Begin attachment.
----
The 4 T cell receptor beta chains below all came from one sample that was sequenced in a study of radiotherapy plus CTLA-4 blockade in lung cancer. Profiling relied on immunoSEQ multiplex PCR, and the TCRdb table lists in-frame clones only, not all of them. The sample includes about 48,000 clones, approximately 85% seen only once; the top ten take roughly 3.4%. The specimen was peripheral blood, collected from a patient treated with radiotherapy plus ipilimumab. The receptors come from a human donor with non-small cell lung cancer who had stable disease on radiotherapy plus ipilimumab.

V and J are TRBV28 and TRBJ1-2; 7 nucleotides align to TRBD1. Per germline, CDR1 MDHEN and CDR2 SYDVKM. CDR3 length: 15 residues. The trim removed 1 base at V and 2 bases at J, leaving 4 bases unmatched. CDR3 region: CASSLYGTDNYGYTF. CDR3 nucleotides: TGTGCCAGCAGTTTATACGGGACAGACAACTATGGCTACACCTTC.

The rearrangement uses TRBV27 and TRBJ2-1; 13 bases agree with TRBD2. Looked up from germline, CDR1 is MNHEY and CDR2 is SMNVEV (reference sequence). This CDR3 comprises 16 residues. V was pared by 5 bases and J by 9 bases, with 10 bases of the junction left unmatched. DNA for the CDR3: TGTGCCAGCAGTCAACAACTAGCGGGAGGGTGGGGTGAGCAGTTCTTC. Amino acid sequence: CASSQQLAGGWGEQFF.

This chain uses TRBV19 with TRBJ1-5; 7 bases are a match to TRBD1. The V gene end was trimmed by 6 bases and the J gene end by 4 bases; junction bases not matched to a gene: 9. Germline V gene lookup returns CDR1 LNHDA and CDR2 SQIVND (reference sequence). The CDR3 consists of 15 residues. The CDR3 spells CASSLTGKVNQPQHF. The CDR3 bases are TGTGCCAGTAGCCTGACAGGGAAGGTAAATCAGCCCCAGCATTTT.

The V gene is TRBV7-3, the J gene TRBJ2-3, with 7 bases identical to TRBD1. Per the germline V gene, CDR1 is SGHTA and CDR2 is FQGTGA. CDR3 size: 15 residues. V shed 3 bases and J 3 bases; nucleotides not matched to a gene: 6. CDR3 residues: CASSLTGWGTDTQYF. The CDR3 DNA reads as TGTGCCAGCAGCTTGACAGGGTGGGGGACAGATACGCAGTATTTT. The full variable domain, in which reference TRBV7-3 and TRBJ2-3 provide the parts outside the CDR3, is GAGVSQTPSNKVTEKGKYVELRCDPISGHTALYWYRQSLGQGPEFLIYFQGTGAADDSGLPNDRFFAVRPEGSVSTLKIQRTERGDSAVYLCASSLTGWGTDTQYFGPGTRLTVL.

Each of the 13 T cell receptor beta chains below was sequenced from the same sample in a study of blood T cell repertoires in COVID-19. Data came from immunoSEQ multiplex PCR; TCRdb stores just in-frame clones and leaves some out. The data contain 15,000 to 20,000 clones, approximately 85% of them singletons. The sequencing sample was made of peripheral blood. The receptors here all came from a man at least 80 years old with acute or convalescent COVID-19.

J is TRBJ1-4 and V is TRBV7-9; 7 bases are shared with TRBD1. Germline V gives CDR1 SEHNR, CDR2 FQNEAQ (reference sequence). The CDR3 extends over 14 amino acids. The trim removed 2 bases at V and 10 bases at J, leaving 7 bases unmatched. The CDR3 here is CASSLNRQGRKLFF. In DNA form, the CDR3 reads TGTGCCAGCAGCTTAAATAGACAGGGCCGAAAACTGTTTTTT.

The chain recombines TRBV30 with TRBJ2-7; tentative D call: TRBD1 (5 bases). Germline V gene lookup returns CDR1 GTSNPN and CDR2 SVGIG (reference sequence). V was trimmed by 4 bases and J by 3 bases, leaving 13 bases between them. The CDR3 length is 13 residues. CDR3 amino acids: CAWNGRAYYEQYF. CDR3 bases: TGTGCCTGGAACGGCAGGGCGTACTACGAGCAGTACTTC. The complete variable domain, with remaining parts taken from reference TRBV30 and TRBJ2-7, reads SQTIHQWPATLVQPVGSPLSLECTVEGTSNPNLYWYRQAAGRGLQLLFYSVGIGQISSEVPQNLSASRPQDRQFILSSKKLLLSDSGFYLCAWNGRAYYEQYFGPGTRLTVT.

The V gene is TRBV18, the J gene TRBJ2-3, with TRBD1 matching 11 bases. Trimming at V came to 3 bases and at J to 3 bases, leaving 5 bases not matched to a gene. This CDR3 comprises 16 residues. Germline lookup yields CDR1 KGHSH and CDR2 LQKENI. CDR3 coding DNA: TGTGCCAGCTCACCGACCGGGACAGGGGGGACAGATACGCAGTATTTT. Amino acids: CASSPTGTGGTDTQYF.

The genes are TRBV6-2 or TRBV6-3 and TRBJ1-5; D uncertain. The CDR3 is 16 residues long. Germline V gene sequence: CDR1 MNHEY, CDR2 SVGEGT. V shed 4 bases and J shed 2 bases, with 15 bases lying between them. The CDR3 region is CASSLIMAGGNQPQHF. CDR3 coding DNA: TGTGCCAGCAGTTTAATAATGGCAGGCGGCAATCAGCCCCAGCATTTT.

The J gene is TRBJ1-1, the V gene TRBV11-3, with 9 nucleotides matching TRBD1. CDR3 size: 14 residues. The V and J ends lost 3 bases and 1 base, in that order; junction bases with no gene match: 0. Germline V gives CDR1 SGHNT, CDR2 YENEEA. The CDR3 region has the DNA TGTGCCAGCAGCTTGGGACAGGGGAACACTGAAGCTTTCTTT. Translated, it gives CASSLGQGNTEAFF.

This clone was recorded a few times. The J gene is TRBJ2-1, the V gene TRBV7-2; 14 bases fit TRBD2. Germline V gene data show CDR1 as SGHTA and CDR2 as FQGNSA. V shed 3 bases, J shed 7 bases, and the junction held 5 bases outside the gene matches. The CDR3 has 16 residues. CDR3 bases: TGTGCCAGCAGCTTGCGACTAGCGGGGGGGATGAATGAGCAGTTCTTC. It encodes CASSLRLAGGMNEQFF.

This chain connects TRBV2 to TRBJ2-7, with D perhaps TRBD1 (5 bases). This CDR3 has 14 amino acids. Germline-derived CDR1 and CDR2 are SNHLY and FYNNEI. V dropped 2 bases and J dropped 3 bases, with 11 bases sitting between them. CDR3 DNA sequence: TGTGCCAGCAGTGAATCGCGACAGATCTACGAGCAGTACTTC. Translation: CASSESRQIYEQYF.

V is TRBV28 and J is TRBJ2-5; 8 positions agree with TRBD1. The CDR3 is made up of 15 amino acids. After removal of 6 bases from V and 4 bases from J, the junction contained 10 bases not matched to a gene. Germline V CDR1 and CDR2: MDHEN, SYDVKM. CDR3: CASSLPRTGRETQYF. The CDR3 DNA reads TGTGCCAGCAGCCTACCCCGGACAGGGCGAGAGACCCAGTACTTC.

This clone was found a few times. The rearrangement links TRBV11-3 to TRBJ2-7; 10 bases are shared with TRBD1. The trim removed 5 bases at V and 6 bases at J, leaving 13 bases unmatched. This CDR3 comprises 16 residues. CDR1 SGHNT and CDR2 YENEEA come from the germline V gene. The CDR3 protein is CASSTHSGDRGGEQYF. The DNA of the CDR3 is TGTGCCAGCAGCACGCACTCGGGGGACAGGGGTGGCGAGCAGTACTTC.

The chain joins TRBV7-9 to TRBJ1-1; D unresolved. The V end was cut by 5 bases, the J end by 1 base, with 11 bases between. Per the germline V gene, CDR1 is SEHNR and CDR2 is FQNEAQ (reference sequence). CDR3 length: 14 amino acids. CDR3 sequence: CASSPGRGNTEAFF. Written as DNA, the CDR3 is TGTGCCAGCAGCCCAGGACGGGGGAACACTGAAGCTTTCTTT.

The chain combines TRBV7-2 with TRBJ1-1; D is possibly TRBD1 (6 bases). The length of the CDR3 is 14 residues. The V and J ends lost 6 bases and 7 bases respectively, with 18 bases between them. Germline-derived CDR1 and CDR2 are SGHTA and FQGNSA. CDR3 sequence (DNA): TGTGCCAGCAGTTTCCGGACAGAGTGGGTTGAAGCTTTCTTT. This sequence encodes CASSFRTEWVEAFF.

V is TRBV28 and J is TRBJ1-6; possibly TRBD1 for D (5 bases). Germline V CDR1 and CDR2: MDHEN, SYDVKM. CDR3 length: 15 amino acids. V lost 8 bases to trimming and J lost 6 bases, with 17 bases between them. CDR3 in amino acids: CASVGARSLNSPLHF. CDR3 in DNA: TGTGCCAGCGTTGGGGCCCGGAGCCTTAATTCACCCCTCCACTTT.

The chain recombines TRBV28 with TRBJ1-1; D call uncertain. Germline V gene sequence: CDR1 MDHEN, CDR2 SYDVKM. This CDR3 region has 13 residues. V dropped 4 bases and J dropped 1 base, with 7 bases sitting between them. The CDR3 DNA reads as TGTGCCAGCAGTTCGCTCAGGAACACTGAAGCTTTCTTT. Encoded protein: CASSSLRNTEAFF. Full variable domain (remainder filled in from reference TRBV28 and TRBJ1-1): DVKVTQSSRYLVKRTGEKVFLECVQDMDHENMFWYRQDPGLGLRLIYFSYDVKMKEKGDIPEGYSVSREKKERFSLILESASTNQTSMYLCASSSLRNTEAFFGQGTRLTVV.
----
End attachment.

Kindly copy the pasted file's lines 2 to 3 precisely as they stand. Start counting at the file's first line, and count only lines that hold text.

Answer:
V and J are TRBV28 and TRBJ1-2; 7 nucleotides align to TRBD1. Per germline, CDR1 MDHEN and CDR2 SYDVKM. CDR3 length: 15 residues. The trim removed 1 base at V and 2 bases at J, leaving 4 bases unmatched. CDR3 region: CASSLYGTDNYGYTF. CDR3 nucleotides: TGTGCCAGCAGTTTATACGGGACAGACAACTATGGCTACACCTTC.

The rearrangement uses TRBV27 and TRBJ2-1; 13 bases agree with TRBD2. Looked up from germline, CDR1 is MNHEY and CDR2 is SMNVEV (reference sequence). This CDR3 comprises 16 residues. V was pared by 5 bases and J by 9 bases, with 10 bases of the junction left unmatched. DNA for the CDR3: TGTGCCAGCAGTCAACAACTAGCGGGAGGGTGGGGTGAGCAGTTCTTC. Amino acid sequence: CASSQQLAGGWGEQFF.